Under the GDPR, data controllers and data processors must “provide a copy of the personal data undergoing processing (Article 15).” Moreover, according to the GDPR, companies must also have “the ability to restore the availability and access to personal data in a timely manner in the event of a physical or technical incident (Article 32).”
Does your organization have a reliable disaster recovery plan?
SkyFlok provides you with a disaster recovery plan that increases data accessibility and privacy! We spread your data across multiple vendors and locations to make sure that it is protected from being lost to natural disasters or temporary failures or downtime from individual providers. With SkyFlok you have instant access to all your files anytime, anywhere!
Do not let your organization fail to devise a business continuity and disaster recovery plan. Be ready to meet the requirements of the new GDPR with SkyFlok!
Has your organization failed to devise a business continuity and disaster recovery plan because of the perception that it’s complex or expensive? Or perhaps you have a disaster recovery plan, but maybe you’re not testing it frequently enough because of concerns about impacting production systems.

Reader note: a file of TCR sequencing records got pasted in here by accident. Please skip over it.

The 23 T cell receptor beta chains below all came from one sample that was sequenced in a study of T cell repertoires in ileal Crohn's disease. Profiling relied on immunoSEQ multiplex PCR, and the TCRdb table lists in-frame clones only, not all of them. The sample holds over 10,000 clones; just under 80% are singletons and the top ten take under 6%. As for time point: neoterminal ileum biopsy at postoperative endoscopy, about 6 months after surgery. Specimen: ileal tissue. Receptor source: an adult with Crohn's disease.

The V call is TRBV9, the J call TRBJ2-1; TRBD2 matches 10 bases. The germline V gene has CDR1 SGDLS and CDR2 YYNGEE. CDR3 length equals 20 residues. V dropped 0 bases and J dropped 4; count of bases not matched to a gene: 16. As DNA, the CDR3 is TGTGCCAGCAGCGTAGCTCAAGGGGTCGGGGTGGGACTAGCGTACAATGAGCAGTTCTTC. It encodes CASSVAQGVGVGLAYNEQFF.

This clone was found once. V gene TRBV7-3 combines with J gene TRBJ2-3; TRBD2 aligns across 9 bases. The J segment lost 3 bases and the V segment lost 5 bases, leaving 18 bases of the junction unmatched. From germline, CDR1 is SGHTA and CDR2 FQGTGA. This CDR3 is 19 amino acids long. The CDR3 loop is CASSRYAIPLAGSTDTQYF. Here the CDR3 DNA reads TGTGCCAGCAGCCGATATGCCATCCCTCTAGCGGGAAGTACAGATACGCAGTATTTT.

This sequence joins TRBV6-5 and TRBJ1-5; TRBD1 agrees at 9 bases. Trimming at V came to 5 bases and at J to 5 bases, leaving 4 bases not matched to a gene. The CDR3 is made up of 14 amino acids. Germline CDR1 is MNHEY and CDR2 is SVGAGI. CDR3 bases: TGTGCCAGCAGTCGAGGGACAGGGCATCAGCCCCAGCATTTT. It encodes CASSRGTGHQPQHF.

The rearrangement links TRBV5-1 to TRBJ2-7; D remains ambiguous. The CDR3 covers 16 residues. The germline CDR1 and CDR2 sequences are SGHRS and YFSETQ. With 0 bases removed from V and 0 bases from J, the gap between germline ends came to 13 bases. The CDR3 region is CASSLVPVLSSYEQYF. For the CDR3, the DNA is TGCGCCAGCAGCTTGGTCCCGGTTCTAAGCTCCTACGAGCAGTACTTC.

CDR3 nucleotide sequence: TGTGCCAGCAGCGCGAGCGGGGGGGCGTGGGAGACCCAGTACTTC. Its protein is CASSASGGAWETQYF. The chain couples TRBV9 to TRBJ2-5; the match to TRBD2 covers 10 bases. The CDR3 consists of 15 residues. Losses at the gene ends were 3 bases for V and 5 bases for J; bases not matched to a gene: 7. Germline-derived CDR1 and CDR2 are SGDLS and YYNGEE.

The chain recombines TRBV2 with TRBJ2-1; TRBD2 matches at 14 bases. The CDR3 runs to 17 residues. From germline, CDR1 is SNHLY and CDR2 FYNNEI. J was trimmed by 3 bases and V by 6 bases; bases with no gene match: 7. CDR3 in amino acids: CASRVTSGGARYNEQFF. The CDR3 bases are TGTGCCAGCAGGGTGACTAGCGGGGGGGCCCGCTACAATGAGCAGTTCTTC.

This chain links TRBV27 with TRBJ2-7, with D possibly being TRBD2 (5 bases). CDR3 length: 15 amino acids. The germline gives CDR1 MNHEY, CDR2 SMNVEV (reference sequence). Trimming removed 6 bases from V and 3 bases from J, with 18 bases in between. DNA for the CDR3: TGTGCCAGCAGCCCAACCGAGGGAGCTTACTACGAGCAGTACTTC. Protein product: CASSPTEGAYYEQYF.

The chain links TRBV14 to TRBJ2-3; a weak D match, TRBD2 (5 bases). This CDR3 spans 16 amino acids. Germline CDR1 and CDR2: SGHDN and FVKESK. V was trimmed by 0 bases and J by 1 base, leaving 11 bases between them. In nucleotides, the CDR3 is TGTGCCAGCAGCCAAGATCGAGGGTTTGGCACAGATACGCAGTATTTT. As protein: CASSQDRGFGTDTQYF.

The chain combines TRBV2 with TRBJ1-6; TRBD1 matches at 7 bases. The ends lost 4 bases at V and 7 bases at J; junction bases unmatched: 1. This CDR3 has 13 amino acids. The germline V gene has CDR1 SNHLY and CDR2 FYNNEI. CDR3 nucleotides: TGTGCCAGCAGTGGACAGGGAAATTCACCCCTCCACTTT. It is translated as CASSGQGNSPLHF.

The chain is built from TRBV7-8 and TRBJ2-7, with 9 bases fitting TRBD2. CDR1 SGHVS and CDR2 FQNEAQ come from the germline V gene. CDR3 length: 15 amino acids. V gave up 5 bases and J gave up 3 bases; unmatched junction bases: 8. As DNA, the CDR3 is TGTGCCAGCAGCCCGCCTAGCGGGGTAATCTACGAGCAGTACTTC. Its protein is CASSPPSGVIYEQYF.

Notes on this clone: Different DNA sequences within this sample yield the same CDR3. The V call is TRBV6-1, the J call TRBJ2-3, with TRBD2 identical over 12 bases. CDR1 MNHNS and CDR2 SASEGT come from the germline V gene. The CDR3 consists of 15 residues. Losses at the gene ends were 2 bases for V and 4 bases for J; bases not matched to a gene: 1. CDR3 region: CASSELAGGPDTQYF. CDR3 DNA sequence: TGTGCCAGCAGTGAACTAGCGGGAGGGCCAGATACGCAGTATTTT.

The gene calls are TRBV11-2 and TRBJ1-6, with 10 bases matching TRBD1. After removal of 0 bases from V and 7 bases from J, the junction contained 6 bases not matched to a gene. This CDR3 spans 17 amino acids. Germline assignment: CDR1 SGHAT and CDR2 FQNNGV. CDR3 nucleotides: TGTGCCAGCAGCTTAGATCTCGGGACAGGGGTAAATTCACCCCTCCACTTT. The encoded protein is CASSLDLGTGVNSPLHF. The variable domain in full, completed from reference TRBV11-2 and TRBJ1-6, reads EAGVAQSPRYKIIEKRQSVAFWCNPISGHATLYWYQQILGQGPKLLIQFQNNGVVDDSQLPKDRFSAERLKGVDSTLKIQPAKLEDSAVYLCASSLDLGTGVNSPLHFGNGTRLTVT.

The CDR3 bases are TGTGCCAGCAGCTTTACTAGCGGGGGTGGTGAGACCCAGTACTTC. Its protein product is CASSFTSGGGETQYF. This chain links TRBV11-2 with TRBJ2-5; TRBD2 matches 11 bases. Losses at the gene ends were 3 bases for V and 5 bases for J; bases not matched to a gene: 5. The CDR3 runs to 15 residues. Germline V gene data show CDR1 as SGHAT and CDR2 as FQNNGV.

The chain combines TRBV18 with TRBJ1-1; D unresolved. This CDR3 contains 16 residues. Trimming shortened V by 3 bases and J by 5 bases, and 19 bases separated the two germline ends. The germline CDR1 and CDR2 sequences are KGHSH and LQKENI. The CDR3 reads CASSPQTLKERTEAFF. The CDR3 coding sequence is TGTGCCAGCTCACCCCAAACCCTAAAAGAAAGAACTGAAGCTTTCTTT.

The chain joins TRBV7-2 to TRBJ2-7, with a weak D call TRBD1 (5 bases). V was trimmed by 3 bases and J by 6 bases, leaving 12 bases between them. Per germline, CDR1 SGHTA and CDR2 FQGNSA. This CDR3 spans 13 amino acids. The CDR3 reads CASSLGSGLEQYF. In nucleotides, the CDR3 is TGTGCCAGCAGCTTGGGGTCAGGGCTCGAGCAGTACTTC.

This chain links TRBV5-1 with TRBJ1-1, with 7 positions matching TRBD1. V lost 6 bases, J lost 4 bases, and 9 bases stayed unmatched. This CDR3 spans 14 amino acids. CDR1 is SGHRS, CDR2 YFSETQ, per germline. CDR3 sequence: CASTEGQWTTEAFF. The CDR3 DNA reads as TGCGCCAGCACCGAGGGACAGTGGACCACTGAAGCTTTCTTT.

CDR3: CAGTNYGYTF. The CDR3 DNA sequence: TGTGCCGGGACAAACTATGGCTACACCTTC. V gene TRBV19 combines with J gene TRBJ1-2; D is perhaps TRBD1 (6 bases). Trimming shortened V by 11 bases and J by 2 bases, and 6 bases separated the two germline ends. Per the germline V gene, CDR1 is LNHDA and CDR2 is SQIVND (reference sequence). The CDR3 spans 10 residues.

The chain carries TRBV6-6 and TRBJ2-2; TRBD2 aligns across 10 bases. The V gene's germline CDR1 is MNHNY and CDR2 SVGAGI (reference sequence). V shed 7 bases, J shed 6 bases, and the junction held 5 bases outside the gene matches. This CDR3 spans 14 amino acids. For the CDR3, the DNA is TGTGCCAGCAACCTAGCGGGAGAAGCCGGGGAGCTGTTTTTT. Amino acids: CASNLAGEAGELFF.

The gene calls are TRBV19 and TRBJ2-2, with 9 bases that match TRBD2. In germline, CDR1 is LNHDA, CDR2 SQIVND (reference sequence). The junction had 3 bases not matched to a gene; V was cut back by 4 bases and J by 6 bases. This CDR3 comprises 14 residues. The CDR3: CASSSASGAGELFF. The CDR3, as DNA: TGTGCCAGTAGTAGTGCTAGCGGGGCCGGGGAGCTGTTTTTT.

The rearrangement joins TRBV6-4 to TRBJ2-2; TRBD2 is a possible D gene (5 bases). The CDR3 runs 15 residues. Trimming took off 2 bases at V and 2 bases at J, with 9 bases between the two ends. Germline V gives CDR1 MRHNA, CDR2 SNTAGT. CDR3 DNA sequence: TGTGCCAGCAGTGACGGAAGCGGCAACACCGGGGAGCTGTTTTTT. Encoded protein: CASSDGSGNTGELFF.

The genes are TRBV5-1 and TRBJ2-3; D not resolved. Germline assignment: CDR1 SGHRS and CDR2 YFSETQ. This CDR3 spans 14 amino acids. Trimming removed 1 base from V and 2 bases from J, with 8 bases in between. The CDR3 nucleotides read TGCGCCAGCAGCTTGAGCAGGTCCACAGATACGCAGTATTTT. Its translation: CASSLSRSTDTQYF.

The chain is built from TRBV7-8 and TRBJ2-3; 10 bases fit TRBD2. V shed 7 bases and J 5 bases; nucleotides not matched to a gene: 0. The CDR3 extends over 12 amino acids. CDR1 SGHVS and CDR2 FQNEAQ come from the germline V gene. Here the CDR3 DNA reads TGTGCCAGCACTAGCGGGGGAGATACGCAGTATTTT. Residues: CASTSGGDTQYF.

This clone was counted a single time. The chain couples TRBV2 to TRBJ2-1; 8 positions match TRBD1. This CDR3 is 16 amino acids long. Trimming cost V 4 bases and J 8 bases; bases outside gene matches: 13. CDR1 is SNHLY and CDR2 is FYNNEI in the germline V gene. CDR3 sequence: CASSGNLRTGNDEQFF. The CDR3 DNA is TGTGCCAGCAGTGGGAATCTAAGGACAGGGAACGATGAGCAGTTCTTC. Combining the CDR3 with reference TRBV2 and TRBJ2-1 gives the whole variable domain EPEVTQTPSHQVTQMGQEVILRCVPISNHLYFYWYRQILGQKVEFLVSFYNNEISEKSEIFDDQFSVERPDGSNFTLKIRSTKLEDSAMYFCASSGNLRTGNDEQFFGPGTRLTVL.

If you’re in either category, you’ll want to start developing a plan now. Especially if your company does business in the European Union (EU) or might have any data on EU citizens. The General Data Protection Regulation (GDPR), which goes into effect May 25, 2018, is the EU’s new data protection regulation. While it doesn’t explicitly require that you back up data or implement a site recovery solution, the GDPR requirements provide additional reasons to stop waiting and fine-tune your DR plan:
- Under the GDPR, data controllers and data processors must “provide a copy of the personal data undergoing processing”. (Article 15)
- According to the GDPR, companies must also have “the ability to restore the availability and access to personal data in a timely manner in the event of a physical or technical incident”. (Article 32)
- GDPR also grants EU citizens the “right to data portability”, (Article 20) which you can’t grant if you lose your datacenter and don’t have a backup
- Companies found to be non-compliant with these or other requirements could be on the hook for a variety of penalties, including administrative fines “up to 20,000,000 EUR … or 4% of the total worldwide annual turnover [revenue] of the preceding financial year, whichever is higher”. (Article 83)In the past, for organizations not using the cloud backups consisted of copying content from drives to an offline media, such as tape and storing it in an offsite location. In addition to the costs associated with such a solution, it could prove challenging to comply with some GDPR requirements.